As the sound of the shot is still echoing through the surrounding hills the buffalo herd and the bull I have just shot are gone. The time was 8:00 am.
My ph turns to me and asks how my shot felt. At this stage I am confident that all is well and that my bull is dead not far away. However, this feeling is to be very short lived, and as the conversation with my ph continues the situation appears to get worse and worse. What has transpired is that I misjudged how the bull was standing and the shot has hit the bull high and to far forward (I thought he was facing us on an quartering angle when in fact he was broadside). I am still not sure how I made such a mistake? Well at this point the only good sign there was plenty of blood to follow. As we slowly make our way through the gully and up the other side it becomes obvious the bull is running with herd and the up hill terrain is not slowing it down at all. We continue to track the herd and bull till we reach the the top of the escarpment high above the Ume river. At this point the herd and my bull have gone straight over the edge into some extremely thick thorn and jesse. As we are standing there pondering our next move, we suddenly hear some crashing not far below us. After a couple of minutes we see the heard crossing the Ume river below. The depressing sight is that there is a bull bringing up the rear that appears to be laboring as he runs.
We make our way down the escarpment to try and pick up the spoor on the other side and continue the follow up. However, after searching the tracks we are unable to find any blood trail. It is at this point that we get the first break. The trackers have pointed out that the tracks of the bull we saw laboring show that he has a part of his front hoof missing (mostly like from a snare) and that they are not the same tracks as the wounded bulls. As a precaution we track down the river for some distance, in case he has crossed beyond where we could see from the top of the escarpment. Break no 2, the bull did not cross the river.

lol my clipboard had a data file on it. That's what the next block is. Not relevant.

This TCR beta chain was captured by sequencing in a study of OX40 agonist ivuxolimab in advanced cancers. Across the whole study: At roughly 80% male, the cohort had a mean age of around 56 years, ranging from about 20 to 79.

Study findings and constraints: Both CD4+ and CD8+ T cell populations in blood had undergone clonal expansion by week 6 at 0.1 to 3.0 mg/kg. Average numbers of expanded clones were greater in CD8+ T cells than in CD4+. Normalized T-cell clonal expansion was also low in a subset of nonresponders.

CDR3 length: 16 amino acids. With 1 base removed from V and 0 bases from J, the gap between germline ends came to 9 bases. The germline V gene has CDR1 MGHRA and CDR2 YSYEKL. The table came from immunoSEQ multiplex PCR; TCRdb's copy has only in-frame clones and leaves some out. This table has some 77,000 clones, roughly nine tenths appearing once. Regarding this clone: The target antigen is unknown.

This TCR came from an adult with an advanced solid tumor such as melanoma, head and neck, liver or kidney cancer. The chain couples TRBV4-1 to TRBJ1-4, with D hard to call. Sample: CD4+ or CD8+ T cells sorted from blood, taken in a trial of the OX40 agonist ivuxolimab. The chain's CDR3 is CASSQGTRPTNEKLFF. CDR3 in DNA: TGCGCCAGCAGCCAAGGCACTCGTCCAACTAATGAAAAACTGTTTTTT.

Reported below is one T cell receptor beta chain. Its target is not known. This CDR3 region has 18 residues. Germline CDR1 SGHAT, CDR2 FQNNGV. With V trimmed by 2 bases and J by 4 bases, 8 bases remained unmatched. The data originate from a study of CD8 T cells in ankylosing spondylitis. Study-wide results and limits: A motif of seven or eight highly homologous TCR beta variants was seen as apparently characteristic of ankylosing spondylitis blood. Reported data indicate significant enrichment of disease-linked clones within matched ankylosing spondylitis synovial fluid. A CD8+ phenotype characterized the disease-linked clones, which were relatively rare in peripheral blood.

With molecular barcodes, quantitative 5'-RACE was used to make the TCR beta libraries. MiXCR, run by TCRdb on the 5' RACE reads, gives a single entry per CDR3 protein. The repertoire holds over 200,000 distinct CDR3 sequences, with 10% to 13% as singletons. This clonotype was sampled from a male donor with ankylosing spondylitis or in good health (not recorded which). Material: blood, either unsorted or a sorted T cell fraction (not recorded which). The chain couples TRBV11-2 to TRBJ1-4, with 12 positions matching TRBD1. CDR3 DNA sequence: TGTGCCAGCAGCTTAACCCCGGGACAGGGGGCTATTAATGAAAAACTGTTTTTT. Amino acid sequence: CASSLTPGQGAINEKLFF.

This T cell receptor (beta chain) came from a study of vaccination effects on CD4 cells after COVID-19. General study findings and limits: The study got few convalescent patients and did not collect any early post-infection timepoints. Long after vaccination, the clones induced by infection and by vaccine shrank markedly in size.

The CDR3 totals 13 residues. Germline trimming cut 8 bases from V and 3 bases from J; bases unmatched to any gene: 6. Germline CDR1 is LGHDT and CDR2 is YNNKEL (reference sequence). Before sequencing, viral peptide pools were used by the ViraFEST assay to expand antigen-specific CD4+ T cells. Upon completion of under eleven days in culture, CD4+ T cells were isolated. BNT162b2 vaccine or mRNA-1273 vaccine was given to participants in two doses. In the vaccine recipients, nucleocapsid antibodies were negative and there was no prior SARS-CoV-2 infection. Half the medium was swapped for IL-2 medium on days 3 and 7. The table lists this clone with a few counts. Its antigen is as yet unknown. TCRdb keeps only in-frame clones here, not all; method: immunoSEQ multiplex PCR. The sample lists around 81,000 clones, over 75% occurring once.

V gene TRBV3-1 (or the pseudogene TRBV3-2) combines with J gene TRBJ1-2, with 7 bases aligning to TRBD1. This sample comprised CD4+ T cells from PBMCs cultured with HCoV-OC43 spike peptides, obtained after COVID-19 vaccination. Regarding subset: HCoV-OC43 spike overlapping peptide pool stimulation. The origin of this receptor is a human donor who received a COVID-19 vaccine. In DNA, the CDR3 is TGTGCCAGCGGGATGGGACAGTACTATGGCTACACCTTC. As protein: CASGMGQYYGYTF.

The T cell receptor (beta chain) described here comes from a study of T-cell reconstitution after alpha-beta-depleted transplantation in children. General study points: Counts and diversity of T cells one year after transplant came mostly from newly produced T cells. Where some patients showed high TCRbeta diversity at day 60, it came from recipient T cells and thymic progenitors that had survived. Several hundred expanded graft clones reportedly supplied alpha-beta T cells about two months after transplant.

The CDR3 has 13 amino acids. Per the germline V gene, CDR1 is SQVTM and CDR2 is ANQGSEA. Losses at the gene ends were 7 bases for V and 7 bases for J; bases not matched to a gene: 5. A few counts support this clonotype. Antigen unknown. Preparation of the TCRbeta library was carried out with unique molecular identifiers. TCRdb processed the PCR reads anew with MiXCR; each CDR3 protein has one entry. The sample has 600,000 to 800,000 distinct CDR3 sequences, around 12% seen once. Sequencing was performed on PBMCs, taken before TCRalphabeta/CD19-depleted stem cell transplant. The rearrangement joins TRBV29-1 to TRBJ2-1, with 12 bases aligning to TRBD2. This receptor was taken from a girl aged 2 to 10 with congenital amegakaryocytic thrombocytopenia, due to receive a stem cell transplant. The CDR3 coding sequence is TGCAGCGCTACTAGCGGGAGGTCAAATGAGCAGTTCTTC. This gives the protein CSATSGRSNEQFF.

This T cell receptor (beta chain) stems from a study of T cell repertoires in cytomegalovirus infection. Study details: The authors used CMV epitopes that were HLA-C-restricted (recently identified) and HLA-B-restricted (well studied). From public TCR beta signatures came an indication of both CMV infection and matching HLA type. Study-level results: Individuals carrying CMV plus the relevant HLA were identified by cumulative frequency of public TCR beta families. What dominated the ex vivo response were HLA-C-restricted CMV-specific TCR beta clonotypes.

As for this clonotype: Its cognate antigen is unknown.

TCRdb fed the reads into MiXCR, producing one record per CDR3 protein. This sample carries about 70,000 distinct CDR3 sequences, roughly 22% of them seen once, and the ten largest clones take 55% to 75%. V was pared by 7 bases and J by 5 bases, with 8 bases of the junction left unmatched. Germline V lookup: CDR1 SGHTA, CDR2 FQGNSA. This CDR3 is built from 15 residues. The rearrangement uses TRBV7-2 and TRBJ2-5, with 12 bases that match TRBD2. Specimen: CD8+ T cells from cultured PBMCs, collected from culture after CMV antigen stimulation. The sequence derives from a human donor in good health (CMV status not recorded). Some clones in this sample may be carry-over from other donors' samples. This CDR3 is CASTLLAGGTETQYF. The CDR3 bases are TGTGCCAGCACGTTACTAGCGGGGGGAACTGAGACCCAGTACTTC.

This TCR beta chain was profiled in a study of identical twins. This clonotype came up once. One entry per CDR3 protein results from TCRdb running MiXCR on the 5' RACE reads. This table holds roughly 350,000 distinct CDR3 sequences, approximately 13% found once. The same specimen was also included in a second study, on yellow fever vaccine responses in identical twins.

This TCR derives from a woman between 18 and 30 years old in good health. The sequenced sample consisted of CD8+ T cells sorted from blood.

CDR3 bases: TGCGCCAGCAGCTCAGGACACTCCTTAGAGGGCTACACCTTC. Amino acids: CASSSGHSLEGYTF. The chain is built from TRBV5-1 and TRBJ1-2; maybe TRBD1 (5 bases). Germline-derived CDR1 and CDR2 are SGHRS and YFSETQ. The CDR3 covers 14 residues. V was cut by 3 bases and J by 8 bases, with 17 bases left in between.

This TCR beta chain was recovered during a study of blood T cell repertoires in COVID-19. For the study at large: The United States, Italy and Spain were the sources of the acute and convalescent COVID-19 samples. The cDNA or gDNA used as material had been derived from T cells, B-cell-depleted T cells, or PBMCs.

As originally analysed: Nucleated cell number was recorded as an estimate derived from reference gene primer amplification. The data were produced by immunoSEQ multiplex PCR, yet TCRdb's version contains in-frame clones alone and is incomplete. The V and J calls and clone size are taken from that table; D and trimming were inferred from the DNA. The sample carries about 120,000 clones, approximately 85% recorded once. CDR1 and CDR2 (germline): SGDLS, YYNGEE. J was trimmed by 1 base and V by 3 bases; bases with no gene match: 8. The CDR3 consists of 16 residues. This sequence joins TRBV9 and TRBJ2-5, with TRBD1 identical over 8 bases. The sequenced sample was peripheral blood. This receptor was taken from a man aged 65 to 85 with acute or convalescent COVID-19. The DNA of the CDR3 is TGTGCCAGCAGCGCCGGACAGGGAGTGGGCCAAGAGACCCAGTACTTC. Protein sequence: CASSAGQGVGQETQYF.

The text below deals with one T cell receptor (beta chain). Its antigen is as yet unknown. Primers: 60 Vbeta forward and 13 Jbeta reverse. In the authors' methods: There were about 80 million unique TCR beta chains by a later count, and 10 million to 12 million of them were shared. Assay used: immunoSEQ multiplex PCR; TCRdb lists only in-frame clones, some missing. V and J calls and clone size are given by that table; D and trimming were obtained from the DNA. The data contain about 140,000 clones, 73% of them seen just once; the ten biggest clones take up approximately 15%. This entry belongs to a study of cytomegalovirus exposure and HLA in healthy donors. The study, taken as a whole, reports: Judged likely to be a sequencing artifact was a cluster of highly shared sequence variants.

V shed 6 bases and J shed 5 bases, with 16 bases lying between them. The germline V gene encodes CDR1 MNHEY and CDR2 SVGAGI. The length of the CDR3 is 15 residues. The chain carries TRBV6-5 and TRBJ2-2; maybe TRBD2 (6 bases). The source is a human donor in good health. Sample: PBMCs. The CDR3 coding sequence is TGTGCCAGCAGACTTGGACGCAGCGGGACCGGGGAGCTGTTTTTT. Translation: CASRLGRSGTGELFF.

By the time we make our way back to the top of the escarpment is has been nearly 3 hours from my shot and the sun is hot. We return to where we last left the blood spoor and prepare to follow. At this point I have removed the scope from my 416 Ruger and added one extra round into the rifle (3 in the mag plus 1 in the chamber). I have also removed the sling. The plan is go extremely slowly along the spoor, and for me to cover the ph when going through bushes and other obstacles and visa versa. Quite progress is difficult due to the steepness of the terrain and by the time we reach the flat prior to the river we are all drenched in sweat.
With about 4 feet before the river bank the tracker stops and begins to look left and right. Some quite whispering between him and the ph, and I am informed that the bull has changed direction and headed up river along the thick riverine flat and has definitely not crossed.
As we start to follow again when my ph turns to me and says "Be ready this bull is going to charge". It is about this time that I realize the enormity of the situation and begin to wish I never took the first shot. For those who have hunted in Africa will understand what thick riverine bush is like and will also understand that you really do not want to be following wounded buffalo in it. However, that is exactly the situation we were in.